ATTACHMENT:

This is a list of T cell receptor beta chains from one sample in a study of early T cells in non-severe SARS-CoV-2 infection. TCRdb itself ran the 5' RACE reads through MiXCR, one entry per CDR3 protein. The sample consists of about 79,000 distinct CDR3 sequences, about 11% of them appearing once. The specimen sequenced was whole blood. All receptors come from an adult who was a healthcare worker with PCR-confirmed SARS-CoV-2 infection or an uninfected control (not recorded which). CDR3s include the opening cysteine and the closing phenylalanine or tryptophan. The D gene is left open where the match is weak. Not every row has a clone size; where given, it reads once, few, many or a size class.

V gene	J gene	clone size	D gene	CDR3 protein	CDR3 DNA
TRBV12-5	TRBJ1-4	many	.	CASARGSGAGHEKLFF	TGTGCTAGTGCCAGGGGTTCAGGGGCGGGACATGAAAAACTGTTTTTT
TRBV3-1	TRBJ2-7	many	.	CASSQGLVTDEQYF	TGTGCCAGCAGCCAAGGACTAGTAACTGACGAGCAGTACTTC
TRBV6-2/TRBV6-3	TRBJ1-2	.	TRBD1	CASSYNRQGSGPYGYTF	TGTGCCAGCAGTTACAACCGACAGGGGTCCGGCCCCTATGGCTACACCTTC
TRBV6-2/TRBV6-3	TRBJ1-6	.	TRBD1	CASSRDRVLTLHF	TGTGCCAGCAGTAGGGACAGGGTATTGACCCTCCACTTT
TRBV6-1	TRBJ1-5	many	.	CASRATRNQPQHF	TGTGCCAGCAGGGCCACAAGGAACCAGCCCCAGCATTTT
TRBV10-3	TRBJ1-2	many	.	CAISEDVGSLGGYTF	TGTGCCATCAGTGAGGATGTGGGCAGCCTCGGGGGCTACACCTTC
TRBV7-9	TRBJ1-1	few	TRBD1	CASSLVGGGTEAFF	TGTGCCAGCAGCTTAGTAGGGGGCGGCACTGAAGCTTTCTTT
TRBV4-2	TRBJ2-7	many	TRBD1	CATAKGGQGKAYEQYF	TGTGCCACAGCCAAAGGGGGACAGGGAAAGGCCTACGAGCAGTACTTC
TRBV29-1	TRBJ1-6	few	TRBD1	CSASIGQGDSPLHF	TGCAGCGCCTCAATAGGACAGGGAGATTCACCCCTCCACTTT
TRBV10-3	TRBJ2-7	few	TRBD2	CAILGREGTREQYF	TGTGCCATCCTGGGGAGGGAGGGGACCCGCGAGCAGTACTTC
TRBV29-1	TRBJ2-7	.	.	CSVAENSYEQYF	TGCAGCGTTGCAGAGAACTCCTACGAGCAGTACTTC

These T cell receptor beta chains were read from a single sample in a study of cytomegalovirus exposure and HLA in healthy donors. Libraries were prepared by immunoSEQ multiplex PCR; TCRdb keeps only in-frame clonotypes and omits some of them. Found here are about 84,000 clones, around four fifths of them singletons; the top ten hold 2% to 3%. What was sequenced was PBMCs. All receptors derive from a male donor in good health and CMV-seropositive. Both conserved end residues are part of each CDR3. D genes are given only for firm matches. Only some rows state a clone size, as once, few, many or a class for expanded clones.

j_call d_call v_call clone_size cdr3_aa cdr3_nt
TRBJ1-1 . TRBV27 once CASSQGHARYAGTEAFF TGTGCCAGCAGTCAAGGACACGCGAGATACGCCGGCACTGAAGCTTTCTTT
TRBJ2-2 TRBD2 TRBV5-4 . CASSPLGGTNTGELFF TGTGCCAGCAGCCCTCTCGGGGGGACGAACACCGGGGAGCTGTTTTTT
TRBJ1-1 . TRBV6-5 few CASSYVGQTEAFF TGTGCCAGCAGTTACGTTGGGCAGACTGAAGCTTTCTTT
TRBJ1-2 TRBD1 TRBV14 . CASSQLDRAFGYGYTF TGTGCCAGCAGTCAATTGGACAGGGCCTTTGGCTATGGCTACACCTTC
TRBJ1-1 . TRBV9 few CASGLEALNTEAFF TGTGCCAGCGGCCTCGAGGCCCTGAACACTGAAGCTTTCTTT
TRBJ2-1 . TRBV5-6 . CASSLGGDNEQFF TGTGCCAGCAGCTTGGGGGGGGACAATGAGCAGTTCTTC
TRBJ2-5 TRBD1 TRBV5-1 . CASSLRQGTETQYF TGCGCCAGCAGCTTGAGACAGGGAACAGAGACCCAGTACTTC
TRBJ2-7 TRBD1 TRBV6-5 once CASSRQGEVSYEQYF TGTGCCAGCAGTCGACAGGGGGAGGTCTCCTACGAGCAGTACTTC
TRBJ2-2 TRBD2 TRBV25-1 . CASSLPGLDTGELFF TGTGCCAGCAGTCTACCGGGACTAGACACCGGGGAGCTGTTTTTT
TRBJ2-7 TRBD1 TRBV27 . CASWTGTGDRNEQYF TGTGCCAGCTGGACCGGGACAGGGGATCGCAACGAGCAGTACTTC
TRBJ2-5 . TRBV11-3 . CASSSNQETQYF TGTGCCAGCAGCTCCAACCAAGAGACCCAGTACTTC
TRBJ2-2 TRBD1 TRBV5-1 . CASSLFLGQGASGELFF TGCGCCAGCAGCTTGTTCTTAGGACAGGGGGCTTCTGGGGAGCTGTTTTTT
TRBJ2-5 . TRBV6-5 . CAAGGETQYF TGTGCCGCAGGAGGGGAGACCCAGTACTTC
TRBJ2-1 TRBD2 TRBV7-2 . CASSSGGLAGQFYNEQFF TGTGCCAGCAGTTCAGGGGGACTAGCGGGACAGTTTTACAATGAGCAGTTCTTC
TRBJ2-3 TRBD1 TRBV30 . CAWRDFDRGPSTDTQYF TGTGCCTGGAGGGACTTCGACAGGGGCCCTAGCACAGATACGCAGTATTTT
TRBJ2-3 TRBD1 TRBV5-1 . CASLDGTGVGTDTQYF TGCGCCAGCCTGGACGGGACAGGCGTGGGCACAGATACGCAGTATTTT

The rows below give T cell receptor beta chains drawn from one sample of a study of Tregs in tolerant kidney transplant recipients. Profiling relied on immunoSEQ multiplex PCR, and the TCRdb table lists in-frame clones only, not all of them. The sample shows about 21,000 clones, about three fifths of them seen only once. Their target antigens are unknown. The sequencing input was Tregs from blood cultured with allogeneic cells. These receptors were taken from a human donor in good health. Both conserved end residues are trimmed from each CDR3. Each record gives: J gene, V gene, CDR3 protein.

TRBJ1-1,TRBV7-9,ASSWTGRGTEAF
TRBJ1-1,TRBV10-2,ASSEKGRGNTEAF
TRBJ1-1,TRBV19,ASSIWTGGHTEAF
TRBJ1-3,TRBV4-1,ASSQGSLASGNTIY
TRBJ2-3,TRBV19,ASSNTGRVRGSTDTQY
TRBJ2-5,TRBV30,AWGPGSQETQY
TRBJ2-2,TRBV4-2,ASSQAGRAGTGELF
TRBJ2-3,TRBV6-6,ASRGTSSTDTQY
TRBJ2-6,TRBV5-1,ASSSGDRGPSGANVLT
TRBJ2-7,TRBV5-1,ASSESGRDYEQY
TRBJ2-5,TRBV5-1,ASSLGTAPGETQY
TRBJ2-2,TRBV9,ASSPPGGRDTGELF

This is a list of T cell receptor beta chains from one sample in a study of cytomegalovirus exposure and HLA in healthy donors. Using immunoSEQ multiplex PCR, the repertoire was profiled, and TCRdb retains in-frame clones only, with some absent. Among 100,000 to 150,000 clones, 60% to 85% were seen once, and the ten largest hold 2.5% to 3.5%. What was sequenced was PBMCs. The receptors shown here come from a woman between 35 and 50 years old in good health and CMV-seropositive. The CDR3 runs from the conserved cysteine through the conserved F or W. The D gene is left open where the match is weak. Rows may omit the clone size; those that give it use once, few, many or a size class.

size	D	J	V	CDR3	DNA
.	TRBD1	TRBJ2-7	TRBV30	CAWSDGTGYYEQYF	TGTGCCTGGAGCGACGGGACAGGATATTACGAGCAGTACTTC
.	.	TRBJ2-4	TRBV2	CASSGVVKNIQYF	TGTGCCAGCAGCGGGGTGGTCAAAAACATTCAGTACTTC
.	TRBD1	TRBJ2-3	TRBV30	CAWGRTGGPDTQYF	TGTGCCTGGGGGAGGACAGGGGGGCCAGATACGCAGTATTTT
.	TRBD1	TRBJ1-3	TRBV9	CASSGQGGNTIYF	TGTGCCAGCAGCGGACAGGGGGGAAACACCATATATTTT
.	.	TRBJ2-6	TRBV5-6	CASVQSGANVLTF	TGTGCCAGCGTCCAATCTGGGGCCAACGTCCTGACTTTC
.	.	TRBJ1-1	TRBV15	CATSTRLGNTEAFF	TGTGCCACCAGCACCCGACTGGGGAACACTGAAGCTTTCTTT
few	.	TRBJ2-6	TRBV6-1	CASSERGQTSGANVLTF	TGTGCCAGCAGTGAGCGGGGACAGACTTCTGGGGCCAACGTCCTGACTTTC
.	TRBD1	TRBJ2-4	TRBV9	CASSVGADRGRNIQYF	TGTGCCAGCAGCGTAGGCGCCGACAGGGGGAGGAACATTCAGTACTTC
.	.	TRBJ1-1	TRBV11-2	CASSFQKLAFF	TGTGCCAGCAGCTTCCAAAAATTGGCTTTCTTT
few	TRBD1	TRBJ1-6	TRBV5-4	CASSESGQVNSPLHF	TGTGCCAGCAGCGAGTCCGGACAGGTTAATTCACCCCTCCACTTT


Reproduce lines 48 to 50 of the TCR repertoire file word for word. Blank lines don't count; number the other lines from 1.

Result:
.	.	TRBJ2-4	TRBV2	CASSGVVKNIQYF	TGTGCCAGCAGCGGGGTGGTCAAAAACATTCAGTACTTC
.	TRBD1	TRBJ2-3	TRBV30	CAWGRTGGPDTQYF	TGTGCCTGGGGGAGGACAGGGGGGCCAGATACGCAGTATTTT
.	TRBD1	TRBJ1-3	TRBV9	CASSGQGGNTIYF	TGTGCCAGCAGCGGACAGGGGGGAAACACCATATATTTT